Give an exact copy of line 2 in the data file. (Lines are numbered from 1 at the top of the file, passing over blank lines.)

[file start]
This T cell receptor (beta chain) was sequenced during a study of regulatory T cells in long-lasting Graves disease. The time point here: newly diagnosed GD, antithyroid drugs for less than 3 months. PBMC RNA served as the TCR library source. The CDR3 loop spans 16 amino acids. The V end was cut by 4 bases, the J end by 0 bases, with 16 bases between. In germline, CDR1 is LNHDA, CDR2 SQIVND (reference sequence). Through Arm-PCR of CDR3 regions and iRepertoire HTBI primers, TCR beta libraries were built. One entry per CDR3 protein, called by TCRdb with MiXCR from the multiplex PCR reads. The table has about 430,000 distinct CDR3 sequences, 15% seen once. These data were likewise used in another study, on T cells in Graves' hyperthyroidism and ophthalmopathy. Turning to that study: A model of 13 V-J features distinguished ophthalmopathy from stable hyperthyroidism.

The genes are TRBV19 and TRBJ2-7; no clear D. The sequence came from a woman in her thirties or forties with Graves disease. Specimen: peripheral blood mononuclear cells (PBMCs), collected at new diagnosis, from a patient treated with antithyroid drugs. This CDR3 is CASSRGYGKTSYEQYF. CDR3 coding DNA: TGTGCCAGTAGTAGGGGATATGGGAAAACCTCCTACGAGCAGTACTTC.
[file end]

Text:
The genes are TRBV19 and TRBJ2-7; no clear D. The sequence came from a woman in her thirties or forties with Graves disease. Specimen: peripheral blood mononuclear cells (PBMCs), collected at new diagnosis, from a patient treated with antithyroid drugs. This CDR3 is CASSRGYGKTSYEQYF. CDR3 coding DNA: TGTGCCAGTAGTAGGGGATATGGGAAAACCTCCTACGAGCAGTACTTC.